Read More

24 governors — covering over half the US population — call on

first_imgSource: Charge Forward As the Trump administration prepares to unveil its finalized fuel economy rollback, more states than ever are seeking an end to the proposal, as 24 governors have signed a pledge asking the federal government not to weaken fuel standards. more…Subscribe to Electrek on YouTube for exclusive videos and subscribe to the podcast.https://www.youtube.com/watch?v=V1zk7Eb8r-s&list=PL_Qf0A10763mA7Byw9ncZqxjke6Gjz0MtThe post 24 governors — covering over half the US population — call on Trump admin to halt fuel economy rollback appeared first on Electrek.last_img read more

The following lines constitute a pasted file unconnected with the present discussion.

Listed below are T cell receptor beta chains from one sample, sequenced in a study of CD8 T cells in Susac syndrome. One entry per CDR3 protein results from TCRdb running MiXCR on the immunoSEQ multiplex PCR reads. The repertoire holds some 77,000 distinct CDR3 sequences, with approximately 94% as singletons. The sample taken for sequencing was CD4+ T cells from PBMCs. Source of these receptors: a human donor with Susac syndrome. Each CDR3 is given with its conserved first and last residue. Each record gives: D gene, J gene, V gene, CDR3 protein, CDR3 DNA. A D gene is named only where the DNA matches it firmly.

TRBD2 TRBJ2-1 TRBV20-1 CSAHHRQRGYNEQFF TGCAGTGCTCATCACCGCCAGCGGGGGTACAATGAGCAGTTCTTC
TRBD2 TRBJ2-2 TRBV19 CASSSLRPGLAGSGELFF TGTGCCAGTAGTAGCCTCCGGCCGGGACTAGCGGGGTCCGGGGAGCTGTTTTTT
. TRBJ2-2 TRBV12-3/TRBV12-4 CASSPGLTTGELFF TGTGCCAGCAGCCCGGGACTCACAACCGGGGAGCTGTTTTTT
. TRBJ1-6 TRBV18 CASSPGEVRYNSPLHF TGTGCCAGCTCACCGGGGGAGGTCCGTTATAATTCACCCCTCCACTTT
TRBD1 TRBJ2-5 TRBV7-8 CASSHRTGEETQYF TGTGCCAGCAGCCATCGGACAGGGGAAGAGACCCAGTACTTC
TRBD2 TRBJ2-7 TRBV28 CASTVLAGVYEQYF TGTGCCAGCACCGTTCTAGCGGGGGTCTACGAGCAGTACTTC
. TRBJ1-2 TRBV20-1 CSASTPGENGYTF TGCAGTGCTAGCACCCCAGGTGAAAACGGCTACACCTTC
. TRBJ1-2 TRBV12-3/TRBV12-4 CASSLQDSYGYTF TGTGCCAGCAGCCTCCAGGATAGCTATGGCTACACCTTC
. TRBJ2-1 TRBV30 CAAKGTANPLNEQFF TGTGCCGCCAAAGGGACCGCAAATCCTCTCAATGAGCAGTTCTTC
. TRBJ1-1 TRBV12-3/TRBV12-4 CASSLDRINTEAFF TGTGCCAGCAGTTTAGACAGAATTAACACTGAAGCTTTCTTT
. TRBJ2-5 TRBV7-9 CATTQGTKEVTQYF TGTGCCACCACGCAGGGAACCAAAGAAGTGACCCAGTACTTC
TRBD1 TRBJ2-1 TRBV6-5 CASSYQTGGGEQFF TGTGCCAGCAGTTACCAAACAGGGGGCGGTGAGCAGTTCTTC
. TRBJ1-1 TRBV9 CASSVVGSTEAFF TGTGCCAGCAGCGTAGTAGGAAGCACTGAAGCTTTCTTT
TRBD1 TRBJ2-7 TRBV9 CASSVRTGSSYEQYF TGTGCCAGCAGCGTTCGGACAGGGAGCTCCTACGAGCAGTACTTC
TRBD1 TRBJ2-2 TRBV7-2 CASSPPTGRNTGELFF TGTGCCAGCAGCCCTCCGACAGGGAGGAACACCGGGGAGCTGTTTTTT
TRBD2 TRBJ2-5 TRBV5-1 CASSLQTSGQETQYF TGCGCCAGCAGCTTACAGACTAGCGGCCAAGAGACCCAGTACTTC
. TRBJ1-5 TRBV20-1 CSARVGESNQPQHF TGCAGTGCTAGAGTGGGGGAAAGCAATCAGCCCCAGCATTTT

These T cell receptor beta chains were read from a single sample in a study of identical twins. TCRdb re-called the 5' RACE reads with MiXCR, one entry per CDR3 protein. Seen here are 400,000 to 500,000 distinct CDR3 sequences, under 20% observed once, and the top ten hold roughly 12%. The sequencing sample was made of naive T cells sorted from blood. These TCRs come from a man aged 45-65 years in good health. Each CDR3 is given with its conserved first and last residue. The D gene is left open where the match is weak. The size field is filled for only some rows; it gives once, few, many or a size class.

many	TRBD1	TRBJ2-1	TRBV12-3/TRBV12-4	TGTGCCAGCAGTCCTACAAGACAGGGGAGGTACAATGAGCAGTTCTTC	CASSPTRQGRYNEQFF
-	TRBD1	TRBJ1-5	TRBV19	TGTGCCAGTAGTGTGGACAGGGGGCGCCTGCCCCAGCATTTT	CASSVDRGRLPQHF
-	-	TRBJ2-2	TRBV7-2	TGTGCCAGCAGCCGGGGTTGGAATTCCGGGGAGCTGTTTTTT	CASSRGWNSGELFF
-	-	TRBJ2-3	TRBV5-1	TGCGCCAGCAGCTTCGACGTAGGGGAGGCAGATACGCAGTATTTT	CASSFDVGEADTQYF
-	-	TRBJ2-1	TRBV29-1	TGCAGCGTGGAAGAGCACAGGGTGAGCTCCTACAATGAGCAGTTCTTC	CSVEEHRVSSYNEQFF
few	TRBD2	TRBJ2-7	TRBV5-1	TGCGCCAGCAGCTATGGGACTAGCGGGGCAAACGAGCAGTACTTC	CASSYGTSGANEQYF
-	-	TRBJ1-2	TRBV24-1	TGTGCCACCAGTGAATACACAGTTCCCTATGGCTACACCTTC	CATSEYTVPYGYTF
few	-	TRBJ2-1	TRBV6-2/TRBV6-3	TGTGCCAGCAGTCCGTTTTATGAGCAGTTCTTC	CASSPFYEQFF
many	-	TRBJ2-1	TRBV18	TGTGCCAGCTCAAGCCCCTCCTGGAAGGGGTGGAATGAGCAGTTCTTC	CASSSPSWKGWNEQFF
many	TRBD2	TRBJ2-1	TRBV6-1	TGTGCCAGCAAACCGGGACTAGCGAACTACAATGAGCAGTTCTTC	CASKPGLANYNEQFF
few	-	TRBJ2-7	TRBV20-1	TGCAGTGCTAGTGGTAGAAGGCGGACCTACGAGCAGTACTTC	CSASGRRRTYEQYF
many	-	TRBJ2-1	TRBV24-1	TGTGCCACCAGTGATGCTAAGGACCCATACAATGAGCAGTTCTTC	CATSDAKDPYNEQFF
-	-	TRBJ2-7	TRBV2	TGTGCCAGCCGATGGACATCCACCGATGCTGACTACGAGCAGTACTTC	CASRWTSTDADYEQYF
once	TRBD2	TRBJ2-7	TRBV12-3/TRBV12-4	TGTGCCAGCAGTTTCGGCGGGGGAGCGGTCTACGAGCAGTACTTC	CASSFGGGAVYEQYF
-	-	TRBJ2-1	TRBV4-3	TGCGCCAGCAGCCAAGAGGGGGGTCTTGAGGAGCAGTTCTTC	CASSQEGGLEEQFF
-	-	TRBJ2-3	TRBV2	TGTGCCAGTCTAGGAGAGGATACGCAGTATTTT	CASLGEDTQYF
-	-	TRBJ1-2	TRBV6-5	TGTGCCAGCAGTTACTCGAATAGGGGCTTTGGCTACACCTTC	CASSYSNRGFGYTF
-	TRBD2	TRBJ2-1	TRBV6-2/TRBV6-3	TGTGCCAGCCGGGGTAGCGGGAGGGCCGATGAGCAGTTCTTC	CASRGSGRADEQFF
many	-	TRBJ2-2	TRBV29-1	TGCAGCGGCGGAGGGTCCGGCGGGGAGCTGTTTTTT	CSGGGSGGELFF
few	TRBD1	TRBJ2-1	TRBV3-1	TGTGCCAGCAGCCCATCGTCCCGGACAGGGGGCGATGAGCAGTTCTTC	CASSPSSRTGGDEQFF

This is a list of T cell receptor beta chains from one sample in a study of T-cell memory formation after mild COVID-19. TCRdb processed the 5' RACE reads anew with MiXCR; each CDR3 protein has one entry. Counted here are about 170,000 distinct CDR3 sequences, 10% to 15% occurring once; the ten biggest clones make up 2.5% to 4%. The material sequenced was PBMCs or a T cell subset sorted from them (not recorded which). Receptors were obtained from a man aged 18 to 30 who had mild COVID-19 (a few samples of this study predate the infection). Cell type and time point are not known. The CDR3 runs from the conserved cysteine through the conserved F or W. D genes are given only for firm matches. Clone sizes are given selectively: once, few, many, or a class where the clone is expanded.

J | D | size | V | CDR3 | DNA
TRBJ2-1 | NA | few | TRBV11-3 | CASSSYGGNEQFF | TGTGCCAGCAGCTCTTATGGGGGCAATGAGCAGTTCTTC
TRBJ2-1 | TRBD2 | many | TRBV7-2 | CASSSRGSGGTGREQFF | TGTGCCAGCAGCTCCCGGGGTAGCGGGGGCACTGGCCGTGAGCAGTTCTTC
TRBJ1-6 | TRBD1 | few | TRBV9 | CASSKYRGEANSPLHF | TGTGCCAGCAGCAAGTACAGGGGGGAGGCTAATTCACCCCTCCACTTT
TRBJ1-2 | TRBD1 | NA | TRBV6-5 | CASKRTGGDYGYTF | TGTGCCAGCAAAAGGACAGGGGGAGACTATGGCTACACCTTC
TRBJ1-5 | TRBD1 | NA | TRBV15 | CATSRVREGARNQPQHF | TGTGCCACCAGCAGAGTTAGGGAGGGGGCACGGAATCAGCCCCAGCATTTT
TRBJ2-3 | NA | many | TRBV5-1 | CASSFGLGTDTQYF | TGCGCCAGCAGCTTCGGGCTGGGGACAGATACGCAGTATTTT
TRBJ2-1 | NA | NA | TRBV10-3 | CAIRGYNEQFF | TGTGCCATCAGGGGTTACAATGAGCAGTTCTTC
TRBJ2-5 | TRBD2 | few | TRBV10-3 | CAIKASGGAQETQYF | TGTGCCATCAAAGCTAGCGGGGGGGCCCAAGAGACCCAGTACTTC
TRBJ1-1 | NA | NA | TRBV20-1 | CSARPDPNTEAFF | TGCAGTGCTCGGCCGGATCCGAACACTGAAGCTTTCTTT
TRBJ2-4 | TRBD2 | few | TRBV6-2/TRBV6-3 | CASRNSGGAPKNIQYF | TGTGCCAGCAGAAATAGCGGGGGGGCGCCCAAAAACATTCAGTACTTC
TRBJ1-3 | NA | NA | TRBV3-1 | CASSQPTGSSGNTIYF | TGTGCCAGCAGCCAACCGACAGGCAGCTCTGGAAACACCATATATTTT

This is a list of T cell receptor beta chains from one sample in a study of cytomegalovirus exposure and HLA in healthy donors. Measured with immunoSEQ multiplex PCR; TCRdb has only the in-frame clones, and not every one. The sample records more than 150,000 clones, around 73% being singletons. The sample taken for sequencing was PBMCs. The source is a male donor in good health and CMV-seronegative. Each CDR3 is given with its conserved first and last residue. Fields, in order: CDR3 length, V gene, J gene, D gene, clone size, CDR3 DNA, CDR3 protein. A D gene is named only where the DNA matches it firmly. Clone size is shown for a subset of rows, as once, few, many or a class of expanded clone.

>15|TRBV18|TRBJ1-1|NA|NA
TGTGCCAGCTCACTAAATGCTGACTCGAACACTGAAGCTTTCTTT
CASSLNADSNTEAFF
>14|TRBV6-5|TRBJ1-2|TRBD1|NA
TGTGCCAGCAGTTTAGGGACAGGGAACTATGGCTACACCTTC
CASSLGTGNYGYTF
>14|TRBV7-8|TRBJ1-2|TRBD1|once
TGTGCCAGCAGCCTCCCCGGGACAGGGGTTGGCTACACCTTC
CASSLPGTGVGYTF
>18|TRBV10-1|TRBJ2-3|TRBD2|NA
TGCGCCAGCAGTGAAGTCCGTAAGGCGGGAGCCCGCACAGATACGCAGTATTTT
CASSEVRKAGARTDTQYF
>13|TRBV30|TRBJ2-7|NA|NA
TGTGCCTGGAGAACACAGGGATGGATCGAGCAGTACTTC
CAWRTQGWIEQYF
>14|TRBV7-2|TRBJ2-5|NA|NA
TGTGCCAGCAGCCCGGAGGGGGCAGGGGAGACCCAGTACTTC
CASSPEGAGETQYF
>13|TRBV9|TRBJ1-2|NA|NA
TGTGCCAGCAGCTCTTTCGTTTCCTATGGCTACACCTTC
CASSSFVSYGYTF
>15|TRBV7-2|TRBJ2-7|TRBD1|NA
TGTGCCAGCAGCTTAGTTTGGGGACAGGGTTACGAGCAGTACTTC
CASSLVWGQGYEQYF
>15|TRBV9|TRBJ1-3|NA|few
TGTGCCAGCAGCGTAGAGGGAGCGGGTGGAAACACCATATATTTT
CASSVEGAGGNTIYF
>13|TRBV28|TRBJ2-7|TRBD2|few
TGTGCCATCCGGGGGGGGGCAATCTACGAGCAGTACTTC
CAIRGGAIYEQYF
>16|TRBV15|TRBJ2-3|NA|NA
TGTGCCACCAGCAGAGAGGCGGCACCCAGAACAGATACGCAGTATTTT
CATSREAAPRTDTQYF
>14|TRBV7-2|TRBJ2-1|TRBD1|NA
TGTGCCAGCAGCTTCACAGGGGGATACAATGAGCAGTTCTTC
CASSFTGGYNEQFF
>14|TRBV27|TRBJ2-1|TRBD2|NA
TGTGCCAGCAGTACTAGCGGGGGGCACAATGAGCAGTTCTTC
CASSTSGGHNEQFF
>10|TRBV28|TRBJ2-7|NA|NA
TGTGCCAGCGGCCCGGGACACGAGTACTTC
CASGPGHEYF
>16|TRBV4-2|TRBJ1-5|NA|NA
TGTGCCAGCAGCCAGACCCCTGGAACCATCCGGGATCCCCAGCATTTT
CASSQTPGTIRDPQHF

Read More

Compliance Professionals Should Take The Corruption Perceptions Index With A Grain Of